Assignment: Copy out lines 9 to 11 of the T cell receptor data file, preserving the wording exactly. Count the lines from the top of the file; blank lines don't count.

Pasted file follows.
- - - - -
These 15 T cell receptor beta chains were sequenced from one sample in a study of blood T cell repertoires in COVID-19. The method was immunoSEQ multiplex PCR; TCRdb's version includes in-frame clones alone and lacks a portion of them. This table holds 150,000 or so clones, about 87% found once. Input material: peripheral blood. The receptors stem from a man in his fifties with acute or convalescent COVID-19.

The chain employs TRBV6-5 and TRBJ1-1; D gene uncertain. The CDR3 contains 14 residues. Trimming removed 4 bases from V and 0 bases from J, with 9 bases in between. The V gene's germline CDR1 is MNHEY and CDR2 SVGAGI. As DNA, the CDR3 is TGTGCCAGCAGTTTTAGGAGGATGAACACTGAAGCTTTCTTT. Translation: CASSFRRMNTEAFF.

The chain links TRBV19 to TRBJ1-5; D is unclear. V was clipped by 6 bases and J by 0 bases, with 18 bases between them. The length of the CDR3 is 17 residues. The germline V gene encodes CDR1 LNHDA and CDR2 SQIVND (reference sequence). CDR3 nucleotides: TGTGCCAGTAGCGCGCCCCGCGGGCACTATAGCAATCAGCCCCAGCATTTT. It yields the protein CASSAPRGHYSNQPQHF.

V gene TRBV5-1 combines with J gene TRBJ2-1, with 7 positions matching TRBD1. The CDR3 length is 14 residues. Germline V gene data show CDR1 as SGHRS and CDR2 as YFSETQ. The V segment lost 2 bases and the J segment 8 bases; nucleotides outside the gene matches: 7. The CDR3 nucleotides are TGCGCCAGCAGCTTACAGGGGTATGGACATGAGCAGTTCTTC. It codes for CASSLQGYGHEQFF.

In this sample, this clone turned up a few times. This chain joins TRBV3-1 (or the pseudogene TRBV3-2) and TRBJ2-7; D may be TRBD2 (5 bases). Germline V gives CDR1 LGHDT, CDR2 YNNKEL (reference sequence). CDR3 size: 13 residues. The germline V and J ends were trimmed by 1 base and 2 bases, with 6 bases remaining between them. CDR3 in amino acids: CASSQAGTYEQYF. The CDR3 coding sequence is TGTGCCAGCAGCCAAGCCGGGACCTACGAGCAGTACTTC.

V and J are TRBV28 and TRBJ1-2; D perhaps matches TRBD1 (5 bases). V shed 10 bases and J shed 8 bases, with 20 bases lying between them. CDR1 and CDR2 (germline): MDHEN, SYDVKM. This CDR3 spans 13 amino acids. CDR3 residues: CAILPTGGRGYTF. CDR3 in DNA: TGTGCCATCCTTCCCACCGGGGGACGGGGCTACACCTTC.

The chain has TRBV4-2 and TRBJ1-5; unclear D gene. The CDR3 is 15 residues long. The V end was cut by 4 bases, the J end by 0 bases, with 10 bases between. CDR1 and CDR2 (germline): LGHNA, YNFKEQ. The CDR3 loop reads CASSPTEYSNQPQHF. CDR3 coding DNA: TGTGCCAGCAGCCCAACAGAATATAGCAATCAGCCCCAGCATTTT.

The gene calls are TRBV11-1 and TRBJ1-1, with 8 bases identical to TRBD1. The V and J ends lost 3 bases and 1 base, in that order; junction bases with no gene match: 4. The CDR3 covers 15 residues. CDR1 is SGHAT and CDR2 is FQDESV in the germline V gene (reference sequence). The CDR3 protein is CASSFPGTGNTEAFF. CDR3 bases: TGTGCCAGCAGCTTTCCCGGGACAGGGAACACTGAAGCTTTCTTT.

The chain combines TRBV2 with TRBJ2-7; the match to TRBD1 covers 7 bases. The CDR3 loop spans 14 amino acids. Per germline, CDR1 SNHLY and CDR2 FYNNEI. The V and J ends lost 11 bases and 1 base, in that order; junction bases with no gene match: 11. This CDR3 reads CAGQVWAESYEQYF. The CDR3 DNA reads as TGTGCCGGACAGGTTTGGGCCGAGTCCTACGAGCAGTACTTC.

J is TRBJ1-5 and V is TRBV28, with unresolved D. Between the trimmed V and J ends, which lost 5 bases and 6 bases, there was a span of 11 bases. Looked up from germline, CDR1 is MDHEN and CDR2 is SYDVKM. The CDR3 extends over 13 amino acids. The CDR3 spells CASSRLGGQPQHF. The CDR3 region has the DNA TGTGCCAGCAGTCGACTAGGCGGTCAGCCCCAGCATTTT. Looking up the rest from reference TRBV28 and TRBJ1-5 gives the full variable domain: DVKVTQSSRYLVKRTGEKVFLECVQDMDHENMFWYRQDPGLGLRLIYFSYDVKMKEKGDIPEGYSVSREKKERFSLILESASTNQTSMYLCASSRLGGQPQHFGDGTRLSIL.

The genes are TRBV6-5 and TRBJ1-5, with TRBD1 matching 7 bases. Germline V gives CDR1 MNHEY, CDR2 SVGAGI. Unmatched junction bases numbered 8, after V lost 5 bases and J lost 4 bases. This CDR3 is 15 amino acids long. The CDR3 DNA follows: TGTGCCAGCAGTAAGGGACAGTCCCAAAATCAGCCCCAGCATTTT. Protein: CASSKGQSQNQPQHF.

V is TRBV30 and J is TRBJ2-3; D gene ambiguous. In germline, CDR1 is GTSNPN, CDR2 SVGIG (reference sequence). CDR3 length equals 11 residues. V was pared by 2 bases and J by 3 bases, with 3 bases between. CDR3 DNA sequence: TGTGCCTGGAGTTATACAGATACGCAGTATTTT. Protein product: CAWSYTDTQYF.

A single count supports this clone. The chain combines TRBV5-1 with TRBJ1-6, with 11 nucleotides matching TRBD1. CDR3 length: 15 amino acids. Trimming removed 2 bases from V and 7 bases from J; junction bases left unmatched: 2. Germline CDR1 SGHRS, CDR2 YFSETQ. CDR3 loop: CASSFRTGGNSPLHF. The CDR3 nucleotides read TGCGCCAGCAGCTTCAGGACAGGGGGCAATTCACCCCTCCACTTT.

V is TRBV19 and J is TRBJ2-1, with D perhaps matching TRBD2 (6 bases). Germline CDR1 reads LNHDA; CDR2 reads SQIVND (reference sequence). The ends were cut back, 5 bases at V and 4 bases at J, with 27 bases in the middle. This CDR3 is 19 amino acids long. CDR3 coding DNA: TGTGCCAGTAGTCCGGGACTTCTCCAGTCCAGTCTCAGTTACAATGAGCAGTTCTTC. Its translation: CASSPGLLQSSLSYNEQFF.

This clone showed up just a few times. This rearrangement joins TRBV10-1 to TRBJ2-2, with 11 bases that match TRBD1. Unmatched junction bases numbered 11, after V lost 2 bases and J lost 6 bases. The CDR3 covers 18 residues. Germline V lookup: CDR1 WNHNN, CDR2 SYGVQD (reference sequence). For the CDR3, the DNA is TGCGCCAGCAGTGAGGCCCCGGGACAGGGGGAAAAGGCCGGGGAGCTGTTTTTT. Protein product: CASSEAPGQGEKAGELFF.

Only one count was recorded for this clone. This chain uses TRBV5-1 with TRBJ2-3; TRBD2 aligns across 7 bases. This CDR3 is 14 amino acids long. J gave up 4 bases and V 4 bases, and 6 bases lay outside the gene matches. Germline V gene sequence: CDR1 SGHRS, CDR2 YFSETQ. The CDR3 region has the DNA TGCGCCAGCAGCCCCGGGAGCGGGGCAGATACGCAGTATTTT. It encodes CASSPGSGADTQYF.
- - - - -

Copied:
The chain combines TRBV2 with TRBJ2-7; the match to TRBD1 covers 7 bases. The CDR3 loop spans 14 amino acids. Per germline, CDR1 SNHLY and CDR2 FYNNEI. The V and J ends lost 11 bases and 1 base, in that order; junction bases with no gene match: 11. This CDR3 reads CAGQVWAESYEQYF. The CDR3 DNA reads as TGTGCCGGACAGGTTTGGGCCGAGTCCTACGAGCAGTACTTC.

J is TRBJ1-5 and V is TRBV28, with unresolved D. Between the trimmed V and J ends, which lost 5 bases and 6 bases, there was a span of 11 bases. Looked up from germline, CDR1 is MDHEN and CDR2 is SYDVKM. The CDR3 extends over 13 amino acids. The CDR3 spells CASSRLGGQPQHF. The CDR3 region has the DNA TGTGCCAGCAGTCGACTAGGCGGTCAGCCCCAGCATTTT. Looking up the rest from reference TRBV28 and TRBJ1-5 gives the full variable domain: DVKVTQSSRYLVKRTGEKVFLECVQDMDHENMFWYRQDPGLGLRLIYFSYDVKMKEKGDIPEGYSVSREKKERFSLILESASTNQTSMYLCASSRLGGQPQHFGDGTRLSIL.

The genes are TRBV6-5 and TRBJ1-5, with TRBD1 matching 7 bases. Germline V gives CDR1 MNHEY, CDR2 SVGAGI. Unmatched junction bases numbered 8, after V lost 5 bases and J lost 4 bases. This CDR3 is 15 amino acids long. The CDR3 DNA follows: TGTGCCAGCAGTAAGGGACAGTCCCAAAATCAGCCCCAGCATTTT. Protein: CASSKGQSQNQPQHF.